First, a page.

In my latest column for the Daily Journal of Commerce, I look at the concept of liquidated damages – in my experience one of the top five heavily negotiated (and litigated) clauses in a construction contract. Because a project owner’s potential delay damages are often difficult to determine with certainty at the beginning of a project, the parties stipulate what those damages will be in advance through their contract – in other words, they liquidate the amount of the owner’s delay damages. In theory, at least, the benefit of this approach is that it provides both sides with certainty for a risk that is highly uncertain: late delivery. For a few suggestions as to what to include in this important risk-shifting clause, please read the column here.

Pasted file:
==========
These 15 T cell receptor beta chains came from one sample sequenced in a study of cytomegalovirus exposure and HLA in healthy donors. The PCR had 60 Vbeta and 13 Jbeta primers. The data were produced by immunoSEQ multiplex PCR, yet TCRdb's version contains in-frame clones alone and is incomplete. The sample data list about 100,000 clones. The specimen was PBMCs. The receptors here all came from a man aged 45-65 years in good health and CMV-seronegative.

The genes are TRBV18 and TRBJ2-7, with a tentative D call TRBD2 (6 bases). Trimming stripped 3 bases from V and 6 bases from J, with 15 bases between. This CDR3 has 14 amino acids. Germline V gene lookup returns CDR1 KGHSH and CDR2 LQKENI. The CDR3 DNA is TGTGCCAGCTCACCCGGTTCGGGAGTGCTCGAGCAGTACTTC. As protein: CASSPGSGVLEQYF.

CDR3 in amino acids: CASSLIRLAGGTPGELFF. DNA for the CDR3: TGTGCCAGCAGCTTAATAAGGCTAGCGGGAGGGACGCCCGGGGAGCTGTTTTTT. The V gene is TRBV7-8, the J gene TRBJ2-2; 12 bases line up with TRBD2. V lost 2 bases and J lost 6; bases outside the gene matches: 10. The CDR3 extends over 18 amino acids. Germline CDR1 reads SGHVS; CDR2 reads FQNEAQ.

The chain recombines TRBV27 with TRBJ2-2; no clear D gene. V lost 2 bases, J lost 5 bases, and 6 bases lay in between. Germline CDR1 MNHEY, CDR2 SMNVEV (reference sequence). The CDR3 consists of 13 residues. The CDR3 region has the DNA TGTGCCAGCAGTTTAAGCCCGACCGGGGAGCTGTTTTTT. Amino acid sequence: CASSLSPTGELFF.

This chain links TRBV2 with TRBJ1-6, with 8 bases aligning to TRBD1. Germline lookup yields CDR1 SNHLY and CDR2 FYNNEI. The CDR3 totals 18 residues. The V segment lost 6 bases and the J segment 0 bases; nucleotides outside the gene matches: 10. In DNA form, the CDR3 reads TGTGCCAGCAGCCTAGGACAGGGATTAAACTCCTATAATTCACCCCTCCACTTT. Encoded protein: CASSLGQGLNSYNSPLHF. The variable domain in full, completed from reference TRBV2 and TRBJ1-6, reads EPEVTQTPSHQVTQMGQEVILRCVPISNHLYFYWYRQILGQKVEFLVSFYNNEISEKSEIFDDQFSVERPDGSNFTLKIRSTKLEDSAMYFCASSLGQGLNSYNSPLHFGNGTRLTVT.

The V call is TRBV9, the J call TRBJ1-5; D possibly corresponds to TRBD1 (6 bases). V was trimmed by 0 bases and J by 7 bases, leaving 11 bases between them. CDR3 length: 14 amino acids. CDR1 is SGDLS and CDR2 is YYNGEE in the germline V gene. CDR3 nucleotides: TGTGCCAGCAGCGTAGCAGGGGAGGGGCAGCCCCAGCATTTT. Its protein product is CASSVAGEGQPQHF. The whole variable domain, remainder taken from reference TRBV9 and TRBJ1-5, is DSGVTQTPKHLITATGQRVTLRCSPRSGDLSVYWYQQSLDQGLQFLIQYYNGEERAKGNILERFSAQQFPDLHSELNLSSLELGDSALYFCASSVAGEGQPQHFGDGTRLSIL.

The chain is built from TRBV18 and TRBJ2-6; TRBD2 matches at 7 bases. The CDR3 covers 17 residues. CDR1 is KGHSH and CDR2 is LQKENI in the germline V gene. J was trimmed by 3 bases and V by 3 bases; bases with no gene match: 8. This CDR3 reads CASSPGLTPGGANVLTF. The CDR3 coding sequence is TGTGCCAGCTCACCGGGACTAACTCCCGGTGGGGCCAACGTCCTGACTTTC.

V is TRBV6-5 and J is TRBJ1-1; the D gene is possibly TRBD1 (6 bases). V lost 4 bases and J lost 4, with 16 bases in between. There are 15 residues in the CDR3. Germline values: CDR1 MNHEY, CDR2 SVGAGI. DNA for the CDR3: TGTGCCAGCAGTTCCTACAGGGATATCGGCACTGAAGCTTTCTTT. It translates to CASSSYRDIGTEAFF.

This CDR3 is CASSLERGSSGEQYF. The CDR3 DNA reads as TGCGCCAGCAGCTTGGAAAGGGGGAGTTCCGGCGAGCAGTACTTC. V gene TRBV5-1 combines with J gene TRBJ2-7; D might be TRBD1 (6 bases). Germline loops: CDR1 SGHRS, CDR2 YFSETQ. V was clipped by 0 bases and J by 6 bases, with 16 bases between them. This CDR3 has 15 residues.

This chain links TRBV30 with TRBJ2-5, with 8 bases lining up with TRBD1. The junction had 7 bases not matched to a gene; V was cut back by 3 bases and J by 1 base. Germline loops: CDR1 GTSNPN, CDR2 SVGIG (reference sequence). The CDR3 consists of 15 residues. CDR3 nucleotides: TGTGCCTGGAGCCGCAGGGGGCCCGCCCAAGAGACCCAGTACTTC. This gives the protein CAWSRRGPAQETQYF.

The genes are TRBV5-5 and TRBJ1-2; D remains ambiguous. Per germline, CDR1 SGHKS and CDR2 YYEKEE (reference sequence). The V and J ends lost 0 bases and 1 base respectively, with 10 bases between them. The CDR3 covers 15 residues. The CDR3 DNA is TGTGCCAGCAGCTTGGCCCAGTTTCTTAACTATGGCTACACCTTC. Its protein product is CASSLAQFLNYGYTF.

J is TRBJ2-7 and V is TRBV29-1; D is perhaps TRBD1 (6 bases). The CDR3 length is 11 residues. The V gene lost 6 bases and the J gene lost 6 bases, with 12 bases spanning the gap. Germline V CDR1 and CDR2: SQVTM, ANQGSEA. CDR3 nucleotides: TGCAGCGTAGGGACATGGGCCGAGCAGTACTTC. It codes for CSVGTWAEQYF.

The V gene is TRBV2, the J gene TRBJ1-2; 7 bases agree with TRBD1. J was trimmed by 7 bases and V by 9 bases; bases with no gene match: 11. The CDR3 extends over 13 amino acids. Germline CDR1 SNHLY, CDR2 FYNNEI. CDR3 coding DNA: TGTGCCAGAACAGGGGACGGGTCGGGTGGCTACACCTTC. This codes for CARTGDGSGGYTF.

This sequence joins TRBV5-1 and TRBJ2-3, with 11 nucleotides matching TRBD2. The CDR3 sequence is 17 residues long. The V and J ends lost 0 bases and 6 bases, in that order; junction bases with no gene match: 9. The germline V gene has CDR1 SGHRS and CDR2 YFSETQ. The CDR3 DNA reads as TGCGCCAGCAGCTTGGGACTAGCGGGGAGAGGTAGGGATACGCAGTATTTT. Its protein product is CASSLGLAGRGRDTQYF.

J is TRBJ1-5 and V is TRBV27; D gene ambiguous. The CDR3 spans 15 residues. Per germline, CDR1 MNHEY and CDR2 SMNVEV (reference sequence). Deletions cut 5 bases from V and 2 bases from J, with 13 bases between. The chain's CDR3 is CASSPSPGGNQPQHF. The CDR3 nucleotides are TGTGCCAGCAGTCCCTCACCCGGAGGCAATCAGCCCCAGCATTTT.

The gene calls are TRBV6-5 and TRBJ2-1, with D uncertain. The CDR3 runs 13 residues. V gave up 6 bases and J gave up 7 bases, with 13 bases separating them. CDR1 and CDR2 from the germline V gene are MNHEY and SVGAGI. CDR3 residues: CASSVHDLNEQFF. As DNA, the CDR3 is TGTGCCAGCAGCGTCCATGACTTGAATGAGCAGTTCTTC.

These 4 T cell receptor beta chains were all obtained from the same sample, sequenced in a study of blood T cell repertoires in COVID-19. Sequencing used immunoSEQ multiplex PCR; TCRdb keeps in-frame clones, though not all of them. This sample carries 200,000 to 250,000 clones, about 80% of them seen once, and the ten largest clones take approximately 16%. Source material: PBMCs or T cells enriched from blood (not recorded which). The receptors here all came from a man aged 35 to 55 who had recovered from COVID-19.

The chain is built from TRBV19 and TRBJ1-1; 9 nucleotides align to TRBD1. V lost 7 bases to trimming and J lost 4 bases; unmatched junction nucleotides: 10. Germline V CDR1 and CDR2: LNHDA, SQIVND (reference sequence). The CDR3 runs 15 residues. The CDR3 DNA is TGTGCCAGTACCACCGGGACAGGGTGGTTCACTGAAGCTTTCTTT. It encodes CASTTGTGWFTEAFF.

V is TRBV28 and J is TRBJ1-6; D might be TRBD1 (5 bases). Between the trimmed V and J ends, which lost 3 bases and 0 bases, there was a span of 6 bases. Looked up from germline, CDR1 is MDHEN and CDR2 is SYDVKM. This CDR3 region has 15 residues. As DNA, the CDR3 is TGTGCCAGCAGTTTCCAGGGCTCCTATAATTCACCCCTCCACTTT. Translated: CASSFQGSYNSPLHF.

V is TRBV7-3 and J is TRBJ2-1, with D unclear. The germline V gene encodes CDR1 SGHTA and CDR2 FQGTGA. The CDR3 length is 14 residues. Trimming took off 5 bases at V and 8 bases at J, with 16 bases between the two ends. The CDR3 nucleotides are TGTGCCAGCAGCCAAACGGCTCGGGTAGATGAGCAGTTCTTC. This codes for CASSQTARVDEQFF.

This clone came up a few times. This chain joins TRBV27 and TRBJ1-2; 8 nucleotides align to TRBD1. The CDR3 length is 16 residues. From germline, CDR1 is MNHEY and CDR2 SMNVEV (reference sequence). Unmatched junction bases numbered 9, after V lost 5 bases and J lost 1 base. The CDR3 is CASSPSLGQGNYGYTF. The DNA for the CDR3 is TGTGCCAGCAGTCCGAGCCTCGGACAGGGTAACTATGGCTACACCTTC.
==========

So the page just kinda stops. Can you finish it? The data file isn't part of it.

Originally published as an Op-Ed by the Oregon Daily Journal of Commerce on September 17, 2020.